A small delegation of 10 undergraduate students from an accounting theory class recently went on an expedition to Pekanbaru, Indonesia to learn more about the environmental and social impact of haze in the region.
Aimed at integrating theory with practice, the trip took a macro-view on environmental accountability and corporate social responsibility. Led by Professor Oliver Li, the students got a chance to blend classroom knowledge with real, business context and learn more about the environmental issue by visiting real business operations in plantations and potential ‘hotspots’.
The Musim Mas Group hosted the team for the visit to their Sorek estate which comprised of an introductory talk at Genetics and Agricultural Research Centre (G&A), and field visits to the Crop protection unit and Genetic Research Centre Field.
By reviewing harvesting activity, integrated pest management, as well as the mill and methane capture facility, the students got a first-hand opportunity to get to see what is being done to address the regional haze issue.
We sat down with Ng Kian Siang, final year accounting student who went on the trip and shared some of the highlights:
What did you expect from the trip and did it meet your expectations?
The main goal of the trip was to learn more about the factors that contribute to air pollution in Indonesia. This topic was of key interest to us as the haze problem from the region is almost an annual affair, except for this year surprisingly. We wanted to obtain an on-the-ground perspective of the issues that oil plantation companies – who are often the ones often accused of being a main contributor to air pollution in the region – face and the measures that they take to mitigate their contribution to the problem. In addition, having a first-hand learning of how palm oil is grown and harvested is also interesting.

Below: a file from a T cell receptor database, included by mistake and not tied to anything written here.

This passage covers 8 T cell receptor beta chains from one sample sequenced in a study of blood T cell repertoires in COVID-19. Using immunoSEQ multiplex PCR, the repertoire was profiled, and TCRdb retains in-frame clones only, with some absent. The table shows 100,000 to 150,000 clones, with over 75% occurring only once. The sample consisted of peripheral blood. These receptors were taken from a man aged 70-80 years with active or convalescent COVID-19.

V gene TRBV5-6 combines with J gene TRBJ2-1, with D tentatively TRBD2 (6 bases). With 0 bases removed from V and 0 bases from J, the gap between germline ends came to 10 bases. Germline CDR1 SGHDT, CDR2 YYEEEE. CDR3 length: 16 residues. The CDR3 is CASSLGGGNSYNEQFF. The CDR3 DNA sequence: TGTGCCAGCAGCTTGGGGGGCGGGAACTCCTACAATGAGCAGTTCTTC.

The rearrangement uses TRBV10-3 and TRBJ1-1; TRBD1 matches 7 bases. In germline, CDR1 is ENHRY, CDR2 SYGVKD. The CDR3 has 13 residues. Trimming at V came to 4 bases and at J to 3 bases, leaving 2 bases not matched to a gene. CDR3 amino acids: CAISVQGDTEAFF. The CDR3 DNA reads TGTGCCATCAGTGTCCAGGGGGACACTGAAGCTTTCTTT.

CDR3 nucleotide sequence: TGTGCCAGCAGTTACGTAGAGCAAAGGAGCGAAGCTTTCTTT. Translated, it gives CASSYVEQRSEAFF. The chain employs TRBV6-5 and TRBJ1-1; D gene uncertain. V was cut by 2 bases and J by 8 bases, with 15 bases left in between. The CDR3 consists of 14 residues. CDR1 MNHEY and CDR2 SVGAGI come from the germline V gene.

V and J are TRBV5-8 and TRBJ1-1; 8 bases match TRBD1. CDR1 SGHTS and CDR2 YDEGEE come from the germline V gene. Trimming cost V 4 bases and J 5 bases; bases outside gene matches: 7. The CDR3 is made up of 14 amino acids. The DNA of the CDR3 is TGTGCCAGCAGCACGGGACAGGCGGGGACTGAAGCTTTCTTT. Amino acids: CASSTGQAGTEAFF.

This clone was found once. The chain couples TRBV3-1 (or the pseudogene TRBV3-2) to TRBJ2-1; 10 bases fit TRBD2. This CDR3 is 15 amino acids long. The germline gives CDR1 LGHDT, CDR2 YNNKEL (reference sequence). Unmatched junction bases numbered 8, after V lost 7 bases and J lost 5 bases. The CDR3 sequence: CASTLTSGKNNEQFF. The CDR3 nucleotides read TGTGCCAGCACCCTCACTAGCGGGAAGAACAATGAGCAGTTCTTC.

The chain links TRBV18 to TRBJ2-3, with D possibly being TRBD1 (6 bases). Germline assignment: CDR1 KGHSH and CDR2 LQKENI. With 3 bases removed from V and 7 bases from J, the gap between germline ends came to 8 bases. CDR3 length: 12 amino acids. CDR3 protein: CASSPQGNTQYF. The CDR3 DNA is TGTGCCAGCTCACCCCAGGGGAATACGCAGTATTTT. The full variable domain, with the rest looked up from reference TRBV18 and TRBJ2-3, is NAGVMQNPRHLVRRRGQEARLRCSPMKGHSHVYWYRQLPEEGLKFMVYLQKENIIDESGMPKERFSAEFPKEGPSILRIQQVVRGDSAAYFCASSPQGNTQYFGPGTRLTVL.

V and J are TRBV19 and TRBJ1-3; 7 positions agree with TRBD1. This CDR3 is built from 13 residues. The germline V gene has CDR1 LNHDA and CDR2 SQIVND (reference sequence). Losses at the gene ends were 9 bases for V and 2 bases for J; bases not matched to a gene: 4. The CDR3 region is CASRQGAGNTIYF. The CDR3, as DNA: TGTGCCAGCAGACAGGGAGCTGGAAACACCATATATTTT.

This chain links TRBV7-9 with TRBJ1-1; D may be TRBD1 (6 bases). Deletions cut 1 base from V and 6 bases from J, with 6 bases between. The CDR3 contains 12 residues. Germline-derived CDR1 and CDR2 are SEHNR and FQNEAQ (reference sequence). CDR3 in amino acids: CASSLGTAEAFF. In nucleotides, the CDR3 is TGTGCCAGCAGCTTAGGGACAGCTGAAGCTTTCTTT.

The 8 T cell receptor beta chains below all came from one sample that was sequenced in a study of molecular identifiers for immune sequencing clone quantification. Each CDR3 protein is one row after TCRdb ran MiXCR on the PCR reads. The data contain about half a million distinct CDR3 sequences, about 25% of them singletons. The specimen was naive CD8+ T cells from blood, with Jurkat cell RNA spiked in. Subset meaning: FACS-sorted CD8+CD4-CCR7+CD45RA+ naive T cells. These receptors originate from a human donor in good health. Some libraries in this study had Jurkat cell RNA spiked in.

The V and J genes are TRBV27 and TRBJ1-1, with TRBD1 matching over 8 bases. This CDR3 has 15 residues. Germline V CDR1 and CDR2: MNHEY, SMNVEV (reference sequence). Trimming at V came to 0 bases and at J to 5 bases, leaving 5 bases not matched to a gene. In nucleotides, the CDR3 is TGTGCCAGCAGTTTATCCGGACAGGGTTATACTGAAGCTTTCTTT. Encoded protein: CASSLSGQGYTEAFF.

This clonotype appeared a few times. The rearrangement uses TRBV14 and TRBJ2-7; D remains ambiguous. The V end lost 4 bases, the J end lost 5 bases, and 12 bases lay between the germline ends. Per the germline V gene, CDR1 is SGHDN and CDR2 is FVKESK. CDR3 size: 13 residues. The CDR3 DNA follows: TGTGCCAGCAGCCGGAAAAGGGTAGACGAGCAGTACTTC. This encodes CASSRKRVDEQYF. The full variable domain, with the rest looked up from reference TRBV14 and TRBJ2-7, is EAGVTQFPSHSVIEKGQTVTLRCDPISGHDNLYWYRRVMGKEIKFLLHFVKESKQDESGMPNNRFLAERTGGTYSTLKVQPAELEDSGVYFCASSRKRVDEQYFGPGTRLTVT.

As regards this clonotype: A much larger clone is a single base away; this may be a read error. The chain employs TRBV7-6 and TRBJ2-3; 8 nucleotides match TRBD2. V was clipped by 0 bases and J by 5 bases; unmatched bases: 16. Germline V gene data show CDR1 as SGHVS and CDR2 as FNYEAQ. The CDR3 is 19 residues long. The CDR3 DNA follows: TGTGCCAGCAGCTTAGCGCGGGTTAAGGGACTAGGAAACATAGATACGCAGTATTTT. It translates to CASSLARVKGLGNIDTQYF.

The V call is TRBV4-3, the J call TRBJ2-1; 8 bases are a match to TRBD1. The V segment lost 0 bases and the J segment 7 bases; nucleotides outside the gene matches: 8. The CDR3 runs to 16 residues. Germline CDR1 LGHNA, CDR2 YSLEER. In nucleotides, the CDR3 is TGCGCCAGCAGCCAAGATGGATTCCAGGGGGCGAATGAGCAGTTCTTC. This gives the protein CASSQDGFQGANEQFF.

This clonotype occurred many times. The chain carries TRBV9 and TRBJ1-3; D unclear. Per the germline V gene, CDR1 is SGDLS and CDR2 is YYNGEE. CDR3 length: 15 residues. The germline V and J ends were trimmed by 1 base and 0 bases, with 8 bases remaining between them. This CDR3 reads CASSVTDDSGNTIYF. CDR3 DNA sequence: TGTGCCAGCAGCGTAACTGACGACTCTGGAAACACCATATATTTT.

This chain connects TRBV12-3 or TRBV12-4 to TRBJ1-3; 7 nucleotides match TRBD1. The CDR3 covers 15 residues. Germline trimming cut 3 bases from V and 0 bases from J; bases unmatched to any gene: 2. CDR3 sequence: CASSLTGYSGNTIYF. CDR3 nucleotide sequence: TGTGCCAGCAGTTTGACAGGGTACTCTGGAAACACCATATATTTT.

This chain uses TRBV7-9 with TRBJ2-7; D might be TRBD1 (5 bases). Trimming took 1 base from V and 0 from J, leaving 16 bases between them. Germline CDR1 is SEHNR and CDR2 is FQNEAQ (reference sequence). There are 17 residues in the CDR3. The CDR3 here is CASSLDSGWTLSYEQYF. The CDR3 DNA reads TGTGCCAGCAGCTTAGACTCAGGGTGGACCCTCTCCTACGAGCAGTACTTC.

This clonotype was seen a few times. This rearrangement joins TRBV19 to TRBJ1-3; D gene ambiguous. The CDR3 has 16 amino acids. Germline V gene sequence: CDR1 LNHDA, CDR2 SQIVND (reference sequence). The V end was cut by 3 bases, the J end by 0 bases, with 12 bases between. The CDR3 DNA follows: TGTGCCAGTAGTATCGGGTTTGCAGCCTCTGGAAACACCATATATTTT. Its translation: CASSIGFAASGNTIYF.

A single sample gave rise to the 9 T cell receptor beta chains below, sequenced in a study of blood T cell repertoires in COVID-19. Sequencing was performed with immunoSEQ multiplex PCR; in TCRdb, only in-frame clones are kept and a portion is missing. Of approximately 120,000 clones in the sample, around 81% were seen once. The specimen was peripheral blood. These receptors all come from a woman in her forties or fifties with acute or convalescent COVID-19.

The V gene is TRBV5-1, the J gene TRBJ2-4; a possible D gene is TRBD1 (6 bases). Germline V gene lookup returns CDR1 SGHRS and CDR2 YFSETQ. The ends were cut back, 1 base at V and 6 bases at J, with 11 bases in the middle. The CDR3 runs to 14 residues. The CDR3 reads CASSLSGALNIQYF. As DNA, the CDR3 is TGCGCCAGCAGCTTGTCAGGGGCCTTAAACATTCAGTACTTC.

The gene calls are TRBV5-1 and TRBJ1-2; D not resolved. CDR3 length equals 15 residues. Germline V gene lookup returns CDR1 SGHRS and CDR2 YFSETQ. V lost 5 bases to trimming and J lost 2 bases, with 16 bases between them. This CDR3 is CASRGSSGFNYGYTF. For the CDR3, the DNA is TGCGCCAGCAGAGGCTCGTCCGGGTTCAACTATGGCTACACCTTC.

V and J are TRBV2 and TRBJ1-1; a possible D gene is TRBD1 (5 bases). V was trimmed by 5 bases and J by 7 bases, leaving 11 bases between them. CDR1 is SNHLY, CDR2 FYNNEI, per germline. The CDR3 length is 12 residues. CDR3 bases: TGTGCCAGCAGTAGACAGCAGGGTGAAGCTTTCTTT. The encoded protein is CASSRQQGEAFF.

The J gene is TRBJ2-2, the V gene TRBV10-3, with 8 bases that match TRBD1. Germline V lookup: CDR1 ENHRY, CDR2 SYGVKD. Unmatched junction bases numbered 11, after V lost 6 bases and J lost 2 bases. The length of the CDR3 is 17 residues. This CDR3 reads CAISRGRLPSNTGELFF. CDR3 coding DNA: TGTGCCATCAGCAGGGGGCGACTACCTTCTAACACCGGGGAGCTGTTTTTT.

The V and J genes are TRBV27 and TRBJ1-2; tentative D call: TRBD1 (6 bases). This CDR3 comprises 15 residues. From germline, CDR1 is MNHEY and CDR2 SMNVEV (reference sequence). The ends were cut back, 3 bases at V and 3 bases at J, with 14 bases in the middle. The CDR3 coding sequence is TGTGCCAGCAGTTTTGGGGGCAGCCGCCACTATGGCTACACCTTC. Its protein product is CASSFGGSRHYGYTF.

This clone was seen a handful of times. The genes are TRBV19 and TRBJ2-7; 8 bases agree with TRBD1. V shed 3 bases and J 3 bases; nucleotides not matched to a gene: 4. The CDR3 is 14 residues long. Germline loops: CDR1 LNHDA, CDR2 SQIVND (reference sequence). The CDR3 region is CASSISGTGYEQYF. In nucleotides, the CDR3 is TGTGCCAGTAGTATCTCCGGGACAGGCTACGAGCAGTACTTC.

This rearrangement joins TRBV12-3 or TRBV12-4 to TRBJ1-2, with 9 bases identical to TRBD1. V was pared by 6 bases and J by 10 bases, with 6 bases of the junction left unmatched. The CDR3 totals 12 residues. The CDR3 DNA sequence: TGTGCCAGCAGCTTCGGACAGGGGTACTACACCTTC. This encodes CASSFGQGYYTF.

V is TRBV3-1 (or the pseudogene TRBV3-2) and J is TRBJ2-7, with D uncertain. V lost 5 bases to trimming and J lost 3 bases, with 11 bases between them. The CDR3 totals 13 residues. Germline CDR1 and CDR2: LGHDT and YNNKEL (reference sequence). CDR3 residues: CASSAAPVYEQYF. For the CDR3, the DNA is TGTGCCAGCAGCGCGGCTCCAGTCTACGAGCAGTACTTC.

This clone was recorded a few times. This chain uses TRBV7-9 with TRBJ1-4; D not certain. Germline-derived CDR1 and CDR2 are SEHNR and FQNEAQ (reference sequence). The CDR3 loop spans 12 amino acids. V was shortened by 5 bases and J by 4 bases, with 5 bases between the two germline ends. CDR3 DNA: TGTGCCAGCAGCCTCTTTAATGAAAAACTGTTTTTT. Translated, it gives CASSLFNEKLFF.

The trip definitely shed a lot of light on what oil plantation companies do to mitigate or even eradicate the problem. I realised that a multitude of monitoring and response systems are in place in most of the largest oil plantations in Indonesia to ensure that fires, if started, are dealt with swiftly before they become uncontrollable.
What are some of the highlights of the trip for you?
The overall experience was rather surreal. I never actually expected to get to go on such a trip for an accounting theory module. We managed to observe the actual harvesting of the palm oil fruits which was great. The fruits actually weigh over 20kg per piece and are harvested from trees over 15m tall. The process of harvesting was extremely interesting and Professor Oliver Li had a chance to try harvesting one of the fruits which I think he had a lot of fun participating in. For the first time in my life, I got a chance to do a helicopter ride over the oil plantation fields of Pekanbaru, which was memorable and unique. The bird’s eye view of the plantations allowed us to very clearly see observe the various plots of oil palm plantations. We didn’t manage to see any burning lands at all which was quite surprising which further solidified the view that government crackdown on peatland burning is working.
What are the next steps following the Indonesia trip?
We will be writing a paper on various topics centred on oil palm plantations. We hope these papers would spur more research in this area as there is a distinct lack of regional research on Singapore.